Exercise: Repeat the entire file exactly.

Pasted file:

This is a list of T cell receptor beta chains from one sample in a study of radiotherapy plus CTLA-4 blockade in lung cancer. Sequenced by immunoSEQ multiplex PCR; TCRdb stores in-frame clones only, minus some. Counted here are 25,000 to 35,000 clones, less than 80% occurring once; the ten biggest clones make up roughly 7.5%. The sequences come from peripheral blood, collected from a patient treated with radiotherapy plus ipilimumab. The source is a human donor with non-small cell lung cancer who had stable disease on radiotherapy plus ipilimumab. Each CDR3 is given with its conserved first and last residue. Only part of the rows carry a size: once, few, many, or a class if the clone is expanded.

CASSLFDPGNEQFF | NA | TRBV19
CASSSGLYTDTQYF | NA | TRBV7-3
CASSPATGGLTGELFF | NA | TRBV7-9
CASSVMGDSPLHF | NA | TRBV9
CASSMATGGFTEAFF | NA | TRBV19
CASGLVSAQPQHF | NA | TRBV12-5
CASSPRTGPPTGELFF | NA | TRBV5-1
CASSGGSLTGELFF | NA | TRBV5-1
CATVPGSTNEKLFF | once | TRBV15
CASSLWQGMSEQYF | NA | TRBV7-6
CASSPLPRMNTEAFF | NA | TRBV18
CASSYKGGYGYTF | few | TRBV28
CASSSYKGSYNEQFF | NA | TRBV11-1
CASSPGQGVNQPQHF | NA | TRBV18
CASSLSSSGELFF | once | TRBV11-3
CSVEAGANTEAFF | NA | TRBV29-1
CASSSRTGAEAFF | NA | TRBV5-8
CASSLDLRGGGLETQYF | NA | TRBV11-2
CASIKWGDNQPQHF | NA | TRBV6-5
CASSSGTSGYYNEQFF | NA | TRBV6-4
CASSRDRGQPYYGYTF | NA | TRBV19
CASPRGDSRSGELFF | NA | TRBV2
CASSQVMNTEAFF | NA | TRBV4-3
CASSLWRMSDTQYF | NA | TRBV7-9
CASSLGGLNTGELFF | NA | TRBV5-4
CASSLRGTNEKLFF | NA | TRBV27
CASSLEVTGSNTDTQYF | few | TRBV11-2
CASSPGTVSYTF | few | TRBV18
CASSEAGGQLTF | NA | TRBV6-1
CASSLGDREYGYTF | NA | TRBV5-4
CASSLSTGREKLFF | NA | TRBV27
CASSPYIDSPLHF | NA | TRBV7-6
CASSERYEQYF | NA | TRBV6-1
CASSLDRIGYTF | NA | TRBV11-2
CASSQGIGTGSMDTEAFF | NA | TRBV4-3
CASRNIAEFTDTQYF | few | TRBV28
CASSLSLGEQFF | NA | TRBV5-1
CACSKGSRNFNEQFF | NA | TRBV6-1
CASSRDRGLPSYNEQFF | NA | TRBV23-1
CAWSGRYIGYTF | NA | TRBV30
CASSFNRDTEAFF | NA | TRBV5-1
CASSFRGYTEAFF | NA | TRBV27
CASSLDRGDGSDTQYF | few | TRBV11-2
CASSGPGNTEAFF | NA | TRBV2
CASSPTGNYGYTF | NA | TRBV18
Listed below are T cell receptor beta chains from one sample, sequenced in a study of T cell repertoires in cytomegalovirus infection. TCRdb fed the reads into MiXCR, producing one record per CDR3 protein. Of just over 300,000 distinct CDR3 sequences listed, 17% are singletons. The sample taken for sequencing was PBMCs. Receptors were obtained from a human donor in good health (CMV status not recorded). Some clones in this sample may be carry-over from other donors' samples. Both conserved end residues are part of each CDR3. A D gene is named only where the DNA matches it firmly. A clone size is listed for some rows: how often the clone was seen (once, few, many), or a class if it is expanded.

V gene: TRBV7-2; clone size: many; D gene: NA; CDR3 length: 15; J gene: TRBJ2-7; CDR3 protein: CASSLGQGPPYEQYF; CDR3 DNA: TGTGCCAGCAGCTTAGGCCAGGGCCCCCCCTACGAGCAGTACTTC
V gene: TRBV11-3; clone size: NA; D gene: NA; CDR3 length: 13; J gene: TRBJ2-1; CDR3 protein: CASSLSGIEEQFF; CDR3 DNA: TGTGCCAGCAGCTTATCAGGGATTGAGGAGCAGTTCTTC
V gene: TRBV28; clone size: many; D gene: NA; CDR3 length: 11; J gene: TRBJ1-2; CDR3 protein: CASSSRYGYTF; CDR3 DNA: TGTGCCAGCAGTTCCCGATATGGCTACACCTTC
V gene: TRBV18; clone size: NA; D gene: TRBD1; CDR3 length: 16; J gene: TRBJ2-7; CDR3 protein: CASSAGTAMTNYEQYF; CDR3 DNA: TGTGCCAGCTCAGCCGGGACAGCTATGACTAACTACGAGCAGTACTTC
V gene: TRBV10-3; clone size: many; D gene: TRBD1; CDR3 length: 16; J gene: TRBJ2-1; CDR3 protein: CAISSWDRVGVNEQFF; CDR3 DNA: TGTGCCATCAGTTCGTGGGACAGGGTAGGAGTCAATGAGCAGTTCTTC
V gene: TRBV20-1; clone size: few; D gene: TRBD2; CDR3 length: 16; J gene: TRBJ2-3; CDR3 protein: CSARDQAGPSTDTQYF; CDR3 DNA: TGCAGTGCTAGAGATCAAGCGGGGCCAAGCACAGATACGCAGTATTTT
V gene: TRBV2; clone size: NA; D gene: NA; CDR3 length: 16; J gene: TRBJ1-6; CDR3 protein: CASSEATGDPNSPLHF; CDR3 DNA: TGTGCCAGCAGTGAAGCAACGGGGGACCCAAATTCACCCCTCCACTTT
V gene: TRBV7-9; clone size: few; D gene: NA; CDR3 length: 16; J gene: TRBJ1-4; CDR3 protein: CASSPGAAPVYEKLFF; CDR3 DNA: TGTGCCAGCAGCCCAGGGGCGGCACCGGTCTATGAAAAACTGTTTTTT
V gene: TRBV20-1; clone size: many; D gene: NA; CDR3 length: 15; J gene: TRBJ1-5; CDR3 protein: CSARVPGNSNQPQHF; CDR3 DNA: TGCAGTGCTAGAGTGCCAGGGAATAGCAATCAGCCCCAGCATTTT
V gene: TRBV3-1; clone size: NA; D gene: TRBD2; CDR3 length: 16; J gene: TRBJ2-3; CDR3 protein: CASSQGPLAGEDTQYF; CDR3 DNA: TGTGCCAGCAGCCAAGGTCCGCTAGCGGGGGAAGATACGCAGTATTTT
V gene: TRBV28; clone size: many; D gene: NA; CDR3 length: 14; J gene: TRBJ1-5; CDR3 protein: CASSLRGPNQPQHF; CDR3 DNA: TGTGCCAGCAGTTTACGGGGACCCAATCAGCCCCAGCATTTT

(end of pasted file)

This is a list of T cell receptor beta chains from one sample in a study of radiotherapy plus CTLA-4 blockade in lung cancer. Sequenced by immunoSEQ multiplex PCR; TCRdb stores in-frame clones only, minus some. Counted here are 25,000 to 35,000 clones, less than 80% occurring once; the ten biggest clones make up roughly 7.5%. The sequences come from peripheral blood, collected from a patient treated with radiotherapy plus ipilimumab. The source is a human donor with non-small cell lung cancer who had stable disease on radiotherapy plus ipilimumab. Each CDR3 is given with its conserved first and last residue. Only part of the rows carry a size: once, few, many, or a class if the clone is expanded.

CASSLFDPGNEQFF | NA | TRBV19
CASSSGLYTDTQYF | NA | TRBV7-3
CASSPATGGLTGELFF | NA | TRBV7-9
CASSVMGDSPLHF | NA | TRBV9
CASSMATGGFTEAFF | NA | TRBV19
CASGLVSAQPQHF | NA | TRBV12-5
CASSPRTGPPTGELFF | NA | TRBV5-1
CASSGGSLTGELFF | NA | TRBV5-1
CATVPGSTNEKLFF | once | TRBV15
CASSLWQGMSEQYF | NA | TRBV7-6
CASSPLPRMNTEAFF | NA | TRBV18
CASSYKGGYGYTF | few | TRBV28
CASSSYKGSYNEQFF | NA | TRBV11-1
CASSPGQGVNQPQHF | NA | TRBV18
CASSLSSSGELFF | once | TRBV11-3
CSVEAGANTEAFF | NA | TRBV29-1
CASSSRTGAEAFF | NA | TRBV5-8
CASSLDLRGGGLETQYF | NA | TRBV11-2
CASIKWGDNQPQHF | NA | TRBV6-5
CASSSGTSGYYNEQFF | NA | TRBV6-4
CASSRDRGQPYYGYTF | NA | TRBV19
CASPRGDSRSGELFF | NA | TRBV2
CASSQVMNTEAFF | NA | TRBV4-3
CASSLWRMSDTQYF | NA | TRBV7-9
CASSLGGLNTGELFF | NA | TRBV5-4
CASSLRGTNEKLFF | NA | TRBV27
CASSLEVTGSNTDTQYF | few | TRBV11-2
CASSPGTVSYTF | few | TRBV18
CASSEAGGQLTF | NA | TRBV6-1
CASSLGDREYGYTF | NA | TRBV5-4
CASSLSTGREKLFF | NA | TRBV27
CASSPYIDSPLHF | NA | TRBV7-6
CASSERYEQYF | NA | TRBV6-1
CASSLDRIGYTF | NA | TRBV11-2
CASSQGIGTGSMDTEAFF | NA | TRBV4-3
CASRNIAEFTDTQYF | few | TRBV28
CASSLSLGEQFF | NA | TRBV5-1
CACSKGSRNFNEQFF | NA | TRBV6-1
CASSRDRGLPSYNEQFF | NA | TRBV23-1
CAWSGRYIGYTF | NA | TRBV30
CASSFNRDTEAFF | NA | TRBV5-1
CASSFRGYTEAFF | NA | TRBV27
CASSLDRGDGSDTQYF | few | TRBV11-2
CASSGPGNTEAFF | NA | TRBV2
CASSPTGNYGYTF | NA | TRBV18
Listed below are T cell receptor beta chains from one sample, sequenced in a study of T cell repertoires in cytomegalovirus infection. TCRdb fed the reads into MiXCR, producing one record per CDR3 protein. Of just over 300,000 distinct CDR3 sequences listed, 17% are singletons. The sample taken for sequencing was PBMCs. Receptors were obtained from a human donor in good health (CMV status not recorded). Some clones in this sample may be carry-over from other donors' samples. Both conserved end residues are part of each CDR3. A D gene is named only where the DNA matches it firmly. A clone size is listed for some rows: how often the clone was seen (once, few, many), or a class if it is expanded.

V gene: TRBV7-2; clone size: many; D gene: NA; CDR3 length: 15; J gene: TRBJ2-7; CDR3 protein: CASSLGQGPPYEQYF; CDR3 DNA: TGTGCCAGCAGCTTAGGCCAGGGCCCCCCCTACGAGCAGTACTTC
V gene: TRBV11-3; clone size: NA; D gene: NA; CDR3 length: 13; J gene: TRBJ2-1; CDR3 protein: CASSLSGIEEQFF; CDR3 DNA: TGTGCCAGCAGCTTATCAGGGATTGAGGAGCAGTTCTTC
V gene: TRBV28; clone size: many; D gene: NA; CDR3 length: 11; J gene: TRBJ1-2; CDR3 protein: CASSSRYGYTF; CDR3 DNA: TGTGCCAGCAGTTCCCGATATGGCTACACCTTC
V gene: TRBV18; clone size: NA; D gene: TRBD1; CDR3 length: 16; J gene: TRBJ2-7; CDR3 protein: CASSAGTAMTNYEQYF; CDR3 DNA: TGTGCCAGCTCAGCCGGGACAGCTATGACTAACTACGAGCAGTACTTC
V gene: TRBV10-3; clone size: many; D gene: TRBD1; CDR3 length: 16; J gene: TRBJ2-1; CDR3 protein: CAISSWDRVGVNEQFF; CDR3 DNA: TGTGCCATCAGTTCGTGGGACAGGGTAGGAGTCAATGAGCAGTTCTTC
V gene: TRBV20-1; clone size: few; D gene: TRBD2; CDR3 length: 16; J gene: TRBJ2-3; CDR3 protein: CSARDQAGPSTDTQYF; CDR3 DNA: TGCAGTGCTAGAGATCAAGCGGGGCCAAGCACAGATACGCAGTATTTT
V gene: TRBV2; clone size: NA; D gene: NA; CDR3 length: 16; J gene: TRBJ1-6; CDR3 protein: CASSEATGDPNSPLHF; CDR3 DNA: TGTGCCAGCAGTGAAGCAACGGGGGACCCAAATTCACCCCTCCACTTT
V gene: TRBV7-9; clone size: few; D gene: NA; CDR3 length: 16; J gene: TRBJ1-4; CDR3 protein: CASSPGAAPVYEKLFF; CDR3 DNA: TGTGCCAGCAGCCCAGGGGCGGCACCGGTCTATGAAAAACTGTTTTTT
V gene: TRBV20-1; clone size: many; D gene: NA; CDR3 length: 15; J gene: TRBJ1-5; CDR3 protein: CSARVPGNSNQPQHF; CDR3 DNA: TGCAGTGCTAGAGTGCCAGGGAATAGCAATCAGCCCCAGCATTTT
V gene: TRBV3-1; clone size: NA; D gene: TRBD2; CDR3 length: 16; J gene: TRBJ2-3; CDR3 protein: CASSQGPLAGEDTQYF; CDR3 DNA: TGTGCCAGCAGCCAAGGTCCGCTAGCGGGGGAAGATACGCAGTATTTT
V gene: TRBV28; clone size: many; D gene: NA; CDR3 length: 14; J gene: TRBJ1-5; CDR3 protein: CASSLRGPNQPQHF; CDR3 DNA: TGTGCCAGCAGTTTACGGGGACCCAATCAGCCCCAGCATTTT